So when Banks is “picking fights” or “speaking out” it’s not like she’s acting out of character. She’s always been about not holding back. However, what’s truly perplexing about Banks’ outspoken personality is what she’ saying, and how it’s received. A cursory look through the artist’s Twitter reveals that Banks’ is a target of heavy vitriol herself; the rapper receives no shortage of hate. Of course, hate is a common byproduct of society, and we all know how social media has only extended its reach and immediacy. But the hate angled at Banks seems particularity ugly, mostly due to its racial and misogynistic undercurrents. Banks has no trouble getting defensive with her haters, but the question stands: why are these things being said in the first place? Telling someone their music sucks is one thing but calling them an ape taps into a particularly bleak vein historic racism. And then there’s the threats and violence leveled at her, which point to a larger problem that social media has magnified.

As a young, female, black artist, Azealia Banks endures torrents of racial and sexist abuse of a truly appalling order. What stands out to me more than the fights she picks with celebrities is the things being said back to her, for they hint at a condition in which female artists, and especially female artists of color, are targeted and diminished in ways that males never experience. But where the perplexity kicks in for me is in how Banks handles some of the hate she receives. Slurs are use; she makes fun of another contemporary by hinting that they’re a transsexual, and in one terrible instance, Banks puts down a random by making a reference to molestation by a family member. These insensitive reactions of Banks don’t reflect kindly on her at all, but taken in the context of the grotesquerie she faces on a regular basis, they take on the quality of a defensive mechanism, conscious or not. Confront ignorant ugliness with the like. I could be wrong of course, and most likely I am, but one thing I’m fairly certain of is that Azealia Banks, while heavily flawed, is not the biggest problem here. Yes, she should be held accountable for her words but I find it a little disconcerting that the issue that most people latch onto with the most energy is her latest feud with _________. And another point, some of the things that Banks is saying deserve serious attention, primarily her words about modern minstrelsy, appropriation, and being aware of a racial divide in a country that at times seems to deny the very existence of said racial divide.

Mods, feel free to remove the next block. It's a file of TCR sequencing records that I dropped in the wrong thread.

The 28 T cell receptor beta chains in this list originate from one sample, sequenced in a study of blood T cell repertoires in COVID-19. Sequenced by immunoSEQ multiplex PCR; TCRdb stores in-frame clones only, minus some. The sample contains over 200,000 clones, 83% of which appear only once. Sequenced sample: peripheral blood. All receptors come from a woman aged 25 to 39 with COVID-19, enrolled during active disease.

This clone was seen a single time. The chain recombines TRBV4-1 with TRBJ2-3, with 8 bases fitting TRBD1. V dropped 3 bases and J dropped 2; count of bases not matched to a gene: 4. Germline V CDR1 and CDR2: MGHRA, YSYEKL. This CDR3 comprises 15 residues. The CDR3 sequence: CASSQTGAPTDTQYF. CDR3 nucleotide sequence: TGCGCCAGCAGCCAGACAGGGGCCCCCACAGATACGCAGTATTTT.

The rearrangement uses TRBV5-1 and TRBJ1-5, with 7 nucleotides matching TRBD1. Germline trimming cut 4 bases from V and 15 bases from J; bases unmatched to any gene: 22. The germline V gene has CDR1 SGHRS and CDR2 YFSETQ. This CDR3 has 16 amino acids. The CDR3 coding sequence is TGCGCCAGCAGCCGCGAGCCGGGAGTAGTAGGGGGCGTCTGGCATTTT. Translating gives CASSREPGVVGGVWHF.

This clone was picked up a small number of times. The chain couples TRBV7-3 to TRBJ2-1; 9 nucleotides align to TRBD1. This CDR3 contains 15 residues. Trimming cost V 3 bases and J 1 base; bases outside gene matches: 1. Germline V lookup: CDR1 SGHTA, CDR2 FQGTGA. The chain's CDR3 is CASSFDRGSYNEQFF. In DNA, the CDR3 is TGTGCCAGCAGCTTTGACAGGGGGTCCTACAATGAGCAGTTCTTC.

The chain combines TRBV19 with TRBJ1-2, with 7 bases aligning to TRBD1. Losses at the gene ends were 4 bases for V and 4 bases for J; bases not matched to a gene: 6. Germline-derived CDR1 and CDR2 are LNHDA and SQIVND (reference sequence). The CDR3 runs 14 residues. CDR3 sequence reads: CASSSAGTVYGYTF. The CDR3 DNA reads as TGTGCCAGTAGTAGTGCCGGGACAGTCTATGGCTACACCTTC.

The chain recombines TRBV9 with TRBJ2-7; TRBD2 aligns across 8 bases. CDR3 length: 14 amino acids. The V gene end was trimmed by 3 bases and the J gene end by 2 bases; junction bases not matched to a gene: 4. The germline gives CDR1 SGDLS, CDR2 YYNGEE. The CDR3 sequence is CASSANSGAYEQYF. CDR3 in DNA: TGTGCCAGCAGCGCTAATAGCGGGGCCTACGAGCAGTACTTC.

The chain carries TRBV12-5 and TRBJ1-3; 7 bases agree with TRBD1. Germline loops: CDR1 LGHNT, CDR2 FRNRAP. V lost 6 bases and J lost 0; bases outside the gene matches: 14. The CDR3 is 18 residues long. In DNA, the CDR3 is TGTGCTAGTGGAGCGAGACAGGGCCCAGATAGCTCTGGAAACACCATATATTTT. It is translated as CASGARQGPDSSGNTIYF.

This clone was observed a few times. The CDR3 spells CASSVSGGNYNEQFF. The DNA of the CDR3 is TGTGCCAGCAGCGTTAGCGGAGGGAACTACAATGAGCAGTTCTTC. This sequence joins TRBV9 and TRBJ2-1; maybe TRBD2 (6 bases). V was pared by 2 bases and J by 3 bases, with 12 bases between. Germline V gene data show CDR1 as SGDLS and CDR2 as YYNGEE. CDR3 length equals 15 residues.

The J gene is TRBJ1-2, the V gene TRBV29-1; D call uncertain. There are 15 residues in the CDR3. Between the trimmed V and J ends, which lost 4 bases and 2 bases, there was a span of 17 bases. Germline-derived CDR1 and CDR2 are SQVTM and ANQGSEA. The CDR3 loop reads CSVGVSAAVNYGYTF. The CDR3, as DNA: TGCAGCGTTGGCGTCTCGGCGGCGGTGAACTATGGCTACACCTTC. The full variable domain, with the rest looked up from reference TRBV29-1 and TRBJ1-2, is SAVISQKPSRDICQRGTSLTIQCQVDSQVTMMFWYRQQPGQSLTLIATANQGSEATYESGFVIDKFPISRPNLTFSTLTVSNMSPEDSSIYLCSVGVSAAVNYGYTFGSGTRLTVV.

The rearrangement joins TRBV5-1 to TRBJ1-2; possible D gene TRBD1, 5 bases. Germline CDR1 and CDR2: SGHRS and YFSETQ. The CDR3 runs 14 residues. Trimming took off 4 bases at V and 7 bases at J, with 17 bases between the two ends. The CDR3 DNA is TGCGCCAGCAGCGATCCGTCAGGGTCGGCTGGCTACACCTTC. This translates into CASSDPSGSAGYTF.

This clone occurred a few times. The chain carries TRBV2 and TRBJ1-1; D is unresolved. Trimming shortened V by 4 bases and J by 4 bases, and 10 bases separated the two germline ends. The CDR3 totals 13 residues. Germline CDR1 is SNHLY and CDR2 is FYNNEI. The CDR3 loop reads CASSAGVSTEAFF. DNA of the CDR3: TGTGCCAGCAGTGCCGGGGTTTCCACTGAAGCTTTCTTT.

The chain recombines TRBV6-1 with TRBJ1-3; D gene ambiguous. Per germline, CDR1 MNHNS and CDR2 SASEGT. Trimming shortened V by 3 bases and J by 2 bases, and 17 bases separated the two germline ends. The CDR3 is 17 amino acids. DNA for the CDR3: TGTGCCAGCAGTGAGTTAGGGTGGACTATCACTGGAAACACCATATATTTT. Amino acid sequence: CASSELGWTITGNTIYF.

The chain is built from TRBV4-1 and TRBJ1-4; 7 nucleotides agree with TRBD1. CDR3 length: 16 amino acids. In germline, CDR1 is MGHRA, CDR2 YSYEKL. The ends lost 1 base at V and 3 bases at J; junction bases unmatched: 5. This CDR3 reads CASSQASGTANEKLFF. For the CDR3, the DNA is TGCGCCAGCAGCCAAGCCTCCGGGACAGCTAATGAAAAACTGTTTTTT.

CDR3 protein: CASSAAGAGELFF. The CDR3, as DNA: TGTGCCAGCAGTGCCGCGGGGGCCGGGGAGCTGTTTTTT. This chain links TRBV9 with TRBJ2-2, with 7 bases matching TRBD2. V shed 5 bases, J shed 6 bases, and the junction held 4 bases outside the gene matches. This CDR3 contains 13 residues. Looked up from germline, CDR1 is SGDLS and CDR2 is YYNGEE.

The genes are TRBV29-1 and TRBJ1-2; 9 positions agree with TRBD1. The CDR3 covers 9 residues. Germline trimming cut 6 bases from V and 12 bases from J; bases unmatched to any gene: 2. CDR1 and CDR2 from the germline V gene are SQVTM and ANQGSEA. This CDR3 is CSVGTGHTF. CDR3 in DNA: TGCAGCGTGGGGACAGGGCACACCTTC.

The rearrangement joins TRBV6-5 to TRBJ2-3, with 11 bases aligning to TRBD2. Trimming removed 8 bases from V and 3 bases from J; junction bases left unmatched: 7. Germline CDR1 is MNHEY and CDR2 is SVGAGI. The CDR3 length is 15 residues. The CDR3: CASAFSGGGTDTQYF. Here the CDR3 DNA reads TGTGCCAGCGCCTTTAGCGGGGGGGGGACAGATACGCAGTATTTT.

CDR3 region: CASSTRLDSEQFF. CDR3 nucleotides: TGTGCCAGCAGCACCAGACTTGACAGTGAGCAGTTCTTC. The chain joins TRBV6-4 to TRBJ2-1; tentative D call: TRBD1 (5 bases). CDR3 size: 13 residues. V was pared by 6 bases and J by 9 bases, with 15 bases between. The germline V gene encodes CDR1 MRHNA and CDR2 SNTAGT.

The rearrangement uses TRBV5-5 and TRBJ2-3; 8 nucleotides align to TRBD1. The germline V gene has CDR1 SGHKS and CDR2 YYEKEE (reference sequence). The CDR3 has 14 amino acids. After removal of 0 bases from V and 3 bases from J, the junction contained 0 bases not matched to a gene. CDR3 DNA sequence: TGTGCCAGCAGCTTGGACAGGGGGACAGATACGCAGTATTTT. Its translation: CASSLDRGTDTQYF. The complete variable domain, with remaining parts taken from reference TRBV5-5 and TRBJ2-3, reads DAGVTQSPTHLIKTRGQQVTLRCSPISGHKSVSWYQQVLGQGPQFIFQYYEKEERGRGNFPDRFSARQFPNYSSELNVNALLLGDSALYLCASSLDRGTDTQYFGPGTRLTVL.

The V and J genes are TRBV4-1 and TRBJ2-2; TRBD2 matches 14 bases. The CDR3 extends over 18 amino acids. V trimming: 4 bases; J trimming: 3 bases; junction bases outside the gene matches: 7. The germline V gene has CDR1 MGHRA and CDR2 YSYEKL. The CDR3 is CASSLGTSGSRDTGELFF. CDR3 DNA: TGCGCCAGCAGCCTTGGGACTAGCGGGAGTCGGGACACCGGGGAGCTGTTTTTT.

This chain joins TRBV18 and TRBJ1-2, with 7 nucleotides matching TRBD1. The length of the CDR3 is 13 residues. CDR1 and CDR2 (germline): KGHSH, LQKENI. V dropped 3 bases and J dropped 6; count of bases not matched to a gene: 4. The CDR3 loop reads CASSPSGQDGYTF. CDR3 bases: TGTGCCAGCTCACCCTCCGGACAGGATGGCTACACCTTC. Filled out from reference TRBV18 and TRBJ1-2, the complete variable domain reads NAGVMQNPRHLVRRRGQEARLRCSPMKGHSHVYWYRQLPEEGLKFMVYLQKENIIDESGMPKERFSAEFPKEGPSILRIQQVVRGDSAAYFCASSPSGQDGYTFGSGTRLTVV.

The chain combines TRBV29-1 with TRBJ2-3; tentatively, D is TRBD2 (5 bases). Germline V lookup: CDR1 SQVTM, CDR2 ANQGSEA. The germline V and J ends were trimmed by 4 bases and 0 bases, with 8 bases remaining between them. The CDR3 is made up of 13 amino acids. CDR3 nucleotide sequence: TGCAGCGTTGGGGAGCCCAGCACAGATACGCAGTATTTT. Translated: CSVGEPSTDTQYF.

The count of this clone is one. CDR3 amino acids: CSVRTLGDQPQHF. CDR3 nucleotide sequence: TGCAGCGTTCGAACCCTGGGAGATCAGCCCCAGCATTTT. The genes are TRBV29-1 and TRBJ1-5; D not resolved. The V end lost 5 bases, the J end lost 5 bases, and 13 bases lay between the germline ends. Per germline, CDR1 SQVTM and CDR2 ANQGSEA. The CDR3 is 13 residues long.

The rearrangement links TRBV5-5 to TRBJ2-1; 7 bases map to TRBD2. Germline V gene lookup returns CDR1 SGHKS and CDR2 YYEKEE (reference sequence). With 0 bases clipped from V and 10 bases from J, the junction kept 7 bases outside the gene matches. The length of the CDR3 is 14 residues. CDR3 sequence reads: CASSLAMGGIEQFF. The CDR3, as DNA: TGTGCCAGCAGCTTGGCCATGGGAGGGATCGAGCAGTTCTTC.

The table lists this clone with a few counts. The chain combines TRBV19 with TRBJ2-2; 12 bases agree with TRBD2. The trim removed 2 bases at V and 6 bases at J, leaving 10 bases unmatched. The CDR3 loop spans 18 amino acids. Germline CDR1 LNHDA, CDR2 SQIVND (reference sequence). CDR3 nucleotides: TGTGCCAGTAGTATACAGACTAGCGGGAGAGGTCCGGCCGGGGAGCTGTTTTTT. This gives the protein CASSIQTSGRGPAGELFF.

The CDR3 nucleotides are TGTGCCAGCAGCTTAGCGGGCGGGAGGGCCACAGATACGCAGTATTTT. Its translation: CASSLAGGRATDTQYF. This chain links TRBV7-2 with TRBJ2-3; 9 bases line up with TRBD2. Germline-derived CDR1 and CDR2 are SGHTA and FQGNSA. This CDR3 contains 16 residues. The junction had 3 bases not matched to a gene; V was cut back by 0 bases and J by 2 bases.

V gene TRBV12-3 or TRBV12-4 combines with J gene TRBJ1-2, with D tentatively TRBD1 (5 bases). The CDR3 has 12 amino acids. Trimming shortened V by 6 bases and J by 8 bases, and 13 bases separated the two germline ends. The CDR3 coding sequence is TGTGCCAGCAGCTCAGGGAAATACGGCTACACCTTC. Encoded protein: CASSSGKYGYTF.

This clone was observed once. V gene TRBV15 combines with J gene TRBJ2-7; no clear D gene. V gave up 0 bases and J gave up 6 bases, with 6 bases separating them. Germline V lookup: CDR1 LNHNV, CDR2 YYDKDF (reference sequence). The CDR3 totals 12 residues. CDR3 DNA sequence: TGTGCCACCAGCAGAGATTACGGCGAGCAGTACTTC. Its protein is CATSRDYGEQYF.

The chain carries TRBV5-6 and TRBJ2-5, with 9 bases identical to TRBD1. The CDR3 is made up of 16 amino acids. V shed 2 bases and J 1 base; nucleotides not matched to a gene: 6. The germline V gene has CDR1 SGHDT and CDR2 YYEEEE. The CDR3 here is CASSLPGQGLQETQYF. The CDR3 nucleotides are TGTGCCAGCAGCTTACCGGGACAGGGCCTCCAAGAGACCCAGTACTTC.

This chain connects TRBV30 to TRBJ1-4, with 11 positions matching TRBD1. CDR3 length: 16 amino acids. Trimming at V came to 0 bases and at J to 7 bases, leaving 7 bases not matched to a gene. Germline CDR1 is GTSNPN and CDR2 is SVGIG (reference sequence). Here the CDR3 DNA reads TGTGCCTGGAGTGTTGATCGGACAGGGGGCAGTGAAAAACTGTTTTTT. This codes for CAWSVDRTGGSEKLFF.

For an artist who has burned bridges with music figures left and right, it is clear that Banks has made herself, through design or otherwise, an artistic and professional isolation of sorts. The talent is certainly there but there is no desire whatsoever to pay homage or be agreeable for her career’s sake. And while this is an island in its own way, as a black female with a ferocious independence and a no holds barred approach to public speech, Banks is on another island altogether. And while Banks still needs to answer for her own words and slurs, an examination and discussion of why this second island exists is sorely needed.